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The AIBs



Abdul Rahman Ramadhan started work in 1980. It wasn’t

a typical career for someone living in Nairobi’s Kibera

slum. He graduated from the local madrasa and chose the

profession of sound, landing a job at the Camerapix news

agency run by Mohamed Amin in the Kenyan capital.

He honed his skills on the job, working with the standard

location sound kit of the time – a Nagra reel-to-reel tape

recorder. Those skills, which would be developed over

the following three and a half decades, have brought the

world sound from across Africa.

For Abdul has recorded the sound that has accompanied

TV news reports from many of Africa’s most troubled

places and challenging events. His first truly dangerous

assignment was the civil war in Sudan in 1992. This

was the first war zone that the young sound man had

experienced. Along with the other Camerapix team

members, Abdul dodged bullets from soldiers and bombs

dropped from Antonov planes. He slept among the dead

to avoid detection.

Soon after, he accompanied Mo Amin to Ethiopia which

was in the grip of the worst famine to hit the country in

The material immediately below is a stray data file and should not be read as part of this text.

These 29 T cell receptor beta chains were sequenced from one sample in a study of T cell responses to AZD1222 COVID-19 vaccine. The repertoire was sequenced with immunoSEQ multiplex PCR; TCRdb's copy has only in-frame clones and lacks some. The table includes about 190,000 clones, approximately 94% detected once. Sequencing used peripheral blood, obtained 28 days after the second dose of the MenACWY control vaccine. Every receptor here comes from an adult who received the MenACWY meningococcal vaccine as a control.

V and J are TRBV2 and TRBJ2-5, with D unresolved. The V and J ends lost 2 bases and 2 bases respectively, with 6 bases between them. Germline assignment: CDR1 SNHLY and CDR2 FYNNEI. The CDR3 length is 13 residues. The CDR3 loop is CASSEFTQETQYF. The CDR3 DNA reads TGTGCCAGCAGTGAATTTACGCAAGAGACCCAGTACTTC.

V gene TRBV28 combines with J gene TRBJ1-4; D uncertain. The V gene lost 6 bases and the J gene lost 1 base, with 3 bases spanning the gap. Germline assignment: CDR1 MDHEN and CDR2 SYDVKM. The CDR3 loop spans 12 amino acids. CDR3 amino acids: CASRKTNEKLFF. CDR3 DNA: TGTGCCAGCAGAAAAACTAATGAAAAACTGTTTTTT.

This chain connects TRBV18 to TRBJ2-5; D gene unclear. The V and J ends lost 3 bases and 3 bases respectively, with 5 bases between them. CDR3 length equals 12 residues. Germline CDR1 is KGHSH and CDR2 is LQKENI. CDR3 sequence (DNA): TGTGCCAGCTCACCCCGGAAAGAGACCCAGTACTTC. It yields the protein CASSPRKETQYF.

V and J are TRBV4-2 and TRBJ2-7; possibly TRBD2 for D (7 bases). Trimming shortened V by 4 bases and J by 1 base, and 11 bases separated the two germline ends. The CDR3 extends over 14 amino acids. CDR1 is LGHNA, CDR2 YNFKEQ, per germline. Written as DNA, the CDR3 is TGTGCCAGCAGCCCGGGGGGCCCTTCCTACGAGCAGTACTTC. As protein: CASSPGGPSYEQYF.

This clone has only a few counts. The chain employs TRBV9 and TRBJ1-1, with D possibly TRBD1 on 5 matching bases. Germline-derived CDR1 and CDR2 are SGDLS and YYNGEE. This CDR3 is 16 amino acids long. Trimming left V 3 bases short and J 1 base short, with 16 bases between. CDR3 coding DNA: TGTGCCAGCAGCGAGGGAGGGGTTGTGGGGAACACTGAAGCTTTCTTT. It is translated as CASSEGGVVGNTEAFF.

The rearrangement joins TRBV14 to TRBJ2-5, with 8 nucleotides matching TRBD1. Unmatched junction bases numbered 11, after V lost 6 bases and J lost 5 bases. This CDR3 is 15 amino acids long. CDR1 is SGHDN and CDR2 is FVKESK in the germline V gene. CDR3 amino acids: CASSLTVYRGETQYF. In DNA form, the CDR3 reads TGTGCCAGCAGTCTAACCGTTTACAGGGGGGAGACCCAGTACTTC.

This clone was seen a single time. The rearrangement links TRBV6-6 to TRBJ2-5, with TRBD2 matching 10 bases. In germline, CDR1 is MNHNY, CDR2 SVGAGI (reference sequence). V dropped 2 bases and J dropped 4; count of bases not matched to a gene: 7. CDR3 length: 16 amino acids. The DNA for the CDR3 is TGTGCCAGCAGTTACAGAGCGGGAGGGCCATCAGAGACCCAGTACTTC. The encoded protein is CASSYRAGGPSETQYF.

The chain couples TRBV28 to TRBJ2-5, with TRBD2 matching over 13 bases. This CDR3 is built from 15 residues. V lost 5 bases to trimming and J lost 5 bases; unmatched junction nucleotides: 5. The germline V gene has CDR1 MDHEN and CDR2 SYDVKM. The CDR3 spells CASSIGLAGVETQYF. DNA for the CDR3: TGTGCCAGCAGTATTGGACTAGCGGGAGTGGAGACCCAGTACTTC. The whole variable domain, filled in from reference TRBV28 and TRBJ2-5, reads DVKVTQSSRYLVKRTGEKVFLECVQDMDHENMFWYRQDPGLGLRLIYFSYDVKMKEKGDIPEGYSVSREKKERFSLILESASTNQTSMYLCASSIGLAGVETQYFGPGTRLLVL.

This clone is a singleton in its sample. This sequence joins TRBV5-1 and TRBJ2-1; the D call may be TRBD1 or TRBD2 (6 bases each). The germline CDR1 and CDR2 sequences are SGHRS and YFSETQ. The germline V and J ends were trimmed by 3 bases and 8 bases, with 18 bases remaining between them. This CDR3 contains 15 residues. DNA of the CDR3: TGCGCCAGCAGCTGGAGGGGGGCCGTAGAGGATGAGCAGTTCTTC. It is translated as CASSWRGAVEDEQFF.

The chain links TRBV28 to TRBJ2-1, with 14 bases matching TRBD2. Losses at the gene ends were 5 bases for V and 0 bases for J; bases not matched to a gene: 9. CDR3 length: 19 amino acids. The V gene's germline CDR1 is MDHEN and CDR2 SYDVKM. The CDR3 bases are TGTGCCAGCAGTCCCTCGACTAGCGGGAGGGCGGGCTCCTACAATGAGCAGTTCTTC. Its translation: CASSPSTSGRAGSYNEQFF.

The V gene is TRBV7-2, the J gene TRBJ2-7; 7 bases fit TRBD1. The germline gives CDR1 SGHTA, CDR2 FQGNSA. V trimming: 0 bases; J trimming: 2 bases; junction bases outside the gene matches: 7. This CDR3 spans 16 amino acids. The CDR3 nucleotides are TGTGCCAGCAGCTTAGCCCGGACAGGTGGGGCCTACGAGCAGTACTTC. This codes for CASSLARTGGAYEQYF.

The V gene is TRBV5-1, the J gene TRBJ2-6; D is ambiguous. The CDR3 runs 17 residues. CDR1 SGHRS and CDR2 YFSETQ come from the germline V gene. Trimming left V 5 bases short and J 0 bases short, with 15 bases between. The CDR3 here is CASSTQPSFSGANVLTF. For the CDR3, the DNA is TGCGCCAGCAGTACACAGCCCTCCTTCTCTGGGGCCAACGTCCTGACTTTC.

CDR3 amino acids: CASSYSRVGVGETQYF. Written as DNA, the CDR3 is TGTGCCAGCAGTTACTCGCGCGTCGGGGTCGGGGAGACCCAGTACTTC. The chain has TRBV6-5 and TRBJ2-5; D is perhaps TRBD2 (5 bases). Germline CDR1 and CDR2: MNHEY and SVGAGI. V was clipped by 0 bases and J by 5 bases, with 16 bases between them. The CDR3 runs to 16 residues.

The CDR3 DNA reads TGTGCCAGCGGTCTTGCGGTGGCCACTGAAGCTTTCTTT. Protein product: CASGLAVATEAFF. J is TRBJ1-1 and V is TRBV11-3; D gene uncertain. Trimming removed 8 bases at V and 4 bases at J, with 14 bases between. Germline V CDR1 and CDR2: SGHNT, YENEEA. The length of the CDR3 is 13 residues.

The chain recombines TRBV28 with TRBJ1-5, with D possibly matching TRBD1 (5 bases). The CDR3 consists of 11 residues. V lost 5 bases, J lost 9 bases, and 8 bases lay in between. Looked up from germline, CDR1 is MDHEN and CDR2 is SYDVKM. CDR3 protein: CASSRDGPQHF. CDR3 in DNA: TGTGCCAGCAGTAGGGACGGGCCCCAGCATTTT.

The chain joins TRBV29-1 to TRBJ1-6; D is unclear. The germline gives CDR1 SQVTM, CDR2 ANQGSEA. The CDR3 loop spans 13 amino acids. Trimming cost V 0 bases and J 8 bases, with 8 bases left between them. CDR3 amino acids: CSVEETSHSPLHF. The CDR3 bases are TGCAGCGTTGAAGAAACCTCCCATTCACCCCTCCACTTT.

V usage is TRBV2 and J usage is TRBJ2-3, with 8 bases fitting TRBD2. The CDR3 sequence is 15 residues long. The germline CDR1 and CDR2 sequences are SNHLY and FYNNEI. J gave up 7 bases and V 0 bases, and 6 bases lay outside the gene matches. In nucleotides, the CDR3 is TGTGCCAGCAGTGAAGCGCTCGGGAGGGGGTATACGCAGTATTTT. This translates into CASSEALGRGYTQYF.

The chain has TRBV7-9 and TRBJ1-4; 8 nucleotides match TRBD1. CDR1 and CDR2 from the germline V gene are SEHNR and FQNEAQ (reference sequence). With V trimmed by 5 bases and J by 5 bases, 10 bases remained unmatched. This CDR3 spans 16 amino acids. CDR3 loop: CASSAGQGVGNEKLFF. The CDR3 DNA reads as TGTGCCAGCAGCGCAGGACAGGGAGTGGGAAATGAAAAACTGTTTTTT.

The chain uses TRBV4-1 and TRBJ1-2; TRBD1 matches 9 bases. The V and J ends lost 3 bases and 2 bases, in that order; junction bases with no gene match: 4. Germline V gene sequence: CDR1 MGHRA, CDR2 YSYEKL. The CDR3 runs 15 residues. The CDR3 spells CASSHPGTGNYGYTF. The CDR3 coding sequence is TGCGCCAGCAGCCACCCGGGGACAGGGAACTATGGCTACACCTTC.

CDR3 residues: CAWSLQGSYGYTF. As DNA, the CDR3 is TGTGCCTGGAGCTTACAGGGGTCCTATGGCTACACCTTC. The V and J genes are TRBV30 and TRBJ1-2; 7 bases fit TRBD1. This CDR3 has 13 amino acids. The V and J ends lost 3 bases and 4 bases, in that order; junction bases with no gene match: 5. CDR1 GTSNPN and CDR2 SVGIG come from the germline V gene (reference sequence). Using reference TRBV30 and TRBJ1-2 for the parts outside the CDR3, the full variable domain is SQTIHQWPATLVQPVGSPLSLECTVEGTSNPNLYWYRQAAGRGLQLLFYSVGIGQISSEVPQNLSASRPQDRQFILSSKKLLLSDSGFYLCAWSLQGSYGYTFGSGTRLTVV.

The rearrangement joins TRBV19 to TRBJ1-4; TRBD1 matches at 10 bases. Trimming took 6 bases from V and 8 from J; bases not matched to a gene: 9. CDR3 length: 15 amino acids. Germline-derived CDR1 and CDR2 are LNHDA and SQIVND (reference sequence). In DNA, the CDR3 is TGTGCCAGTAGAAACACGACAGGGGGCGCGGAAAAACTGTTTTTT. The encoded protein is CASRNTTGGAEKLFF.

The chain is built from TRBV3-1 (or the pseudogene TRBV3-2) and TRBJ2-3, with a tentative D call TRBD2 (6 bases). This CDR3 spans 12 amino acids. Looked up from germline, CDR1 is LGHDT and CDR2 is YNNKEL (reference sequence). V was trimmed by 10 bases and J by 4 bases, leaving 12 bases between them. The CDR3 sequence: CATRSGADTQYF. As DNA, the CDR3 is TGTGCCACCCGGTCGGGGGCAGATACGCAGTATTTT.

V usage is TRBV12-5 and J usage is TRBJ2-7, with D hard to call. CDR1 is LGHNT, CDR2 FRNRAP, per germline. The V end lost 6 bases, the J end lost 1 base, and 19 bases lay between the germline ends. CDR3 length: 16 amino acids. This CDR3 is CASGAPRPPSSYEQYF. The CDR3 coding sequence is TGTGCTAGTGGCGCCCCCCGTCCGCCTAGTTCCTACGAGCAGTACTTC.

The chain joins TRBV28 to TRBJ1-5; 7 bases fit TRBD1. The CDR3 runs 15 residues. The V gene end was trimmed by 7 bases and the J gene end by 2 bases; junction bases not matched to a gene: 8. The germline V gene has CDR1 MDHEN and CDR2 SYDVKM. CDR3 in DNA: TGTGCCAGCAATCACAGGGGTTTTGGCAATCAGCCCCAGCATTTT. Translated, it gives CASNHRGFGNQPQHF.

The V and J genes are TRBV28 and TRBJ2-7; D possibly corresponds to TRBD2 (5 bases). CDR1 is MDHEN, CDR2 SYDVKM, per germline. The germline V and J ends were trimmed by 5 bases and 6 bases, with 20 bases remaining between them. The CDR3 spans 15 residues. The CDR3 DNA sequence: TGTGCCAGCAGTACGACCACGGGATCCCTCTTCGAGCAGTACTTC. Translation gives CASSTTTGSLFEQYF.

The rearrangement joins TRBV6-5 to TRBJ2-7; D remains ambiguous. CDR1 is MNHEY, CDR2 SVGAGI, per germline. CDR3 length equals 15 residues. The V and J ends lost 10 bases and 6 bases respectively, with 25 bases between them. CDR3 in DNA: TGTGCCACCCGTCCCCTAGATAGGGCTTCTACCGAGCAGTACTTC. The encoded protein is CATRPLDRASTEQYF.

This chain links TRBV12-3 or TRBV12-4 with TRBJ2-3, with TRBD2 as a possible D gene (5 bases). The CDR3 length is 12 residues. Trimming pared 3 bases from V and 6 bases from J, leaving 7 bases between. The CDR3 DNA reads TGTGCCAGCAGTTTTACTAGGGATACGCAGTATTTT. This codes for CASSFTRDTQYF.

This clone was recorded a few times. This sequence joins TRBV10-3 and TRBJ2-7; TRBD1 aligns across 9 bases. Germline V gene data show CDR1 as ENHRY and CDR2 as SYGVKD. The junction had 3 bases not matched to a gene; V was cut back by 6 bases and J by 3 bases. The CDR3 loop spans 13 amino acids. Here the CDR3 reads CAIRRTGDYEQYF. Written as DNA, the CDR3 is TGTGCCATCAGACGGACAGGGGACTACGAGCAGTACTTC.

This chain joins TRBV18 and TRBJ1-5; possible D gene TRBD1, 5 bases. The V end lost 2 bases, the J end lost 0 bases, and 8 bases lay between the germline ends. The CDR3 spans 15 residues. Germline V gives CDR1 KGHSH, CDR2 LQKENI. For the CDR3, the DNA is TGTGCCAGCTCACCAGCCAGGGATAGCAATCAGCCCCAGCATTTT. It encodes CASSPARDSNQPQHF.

a century. It was the pictures and sound captured by Mo

Amin and Abdul for the BBC and other organisations of

the plight of tens of thousands of starving people which

led to the establishment of Live Aid. Bob Geldof saw the

report that Michael Buerk filed for the BBC and was so

moved that he organised Band Aid that recorded the

global hit “Do They Know It’s Christmas?”, followed in

1985 by Live Aid.

In 1994, with his wife pregnant with their second child,

Abdul was sent by Mo Amin to Rwanda where the

genocide had started. There Abdul and the Camerapix

team witnessed many of the atrocities that occurred

during the 100 days of the genocide. In Somalia, it was

just one killing a day, Abdul recounts. In Rwanda, Abdul

saw gangs killing ten people or more at a time, all in the

most horrific ways.

He’s covered stories in his native Kenya, too, including

the election violence in 2008. The two main tribes in the

country fought running battles and up to 1,500 people

died in the violence, with half a million or more displaced.

Abdul was on hand, recording the sounds of battle on his

own home turf.

Abdul Rahman Ramadhan

Abdul is sanguine about the risks to his own life, saying

that when his time is up, that’s just the way it is, however

his life should end.

His wife supports him, despite not knowing if Abdul will

come back from his latest assignment. She knows that

capturing the sound that tells the most important stories

is in Abdul’s blood, and that it is far more than just a job.

Sound is Abdul’s passion. Over the past 35 years, he has

brought us some of the most momentous moments from

Africa’s recent history.

Abdul shows no sign of hanging up his microphone. The

Association for International Broadcasting is proud to

recognise the work that Abdul has undertaken to help

bring us the stories from Africa that need to be told. The

AIB Founders Award pays tribute to a remarkable man –

the Sound Man Abdul Rahman Ramadhan.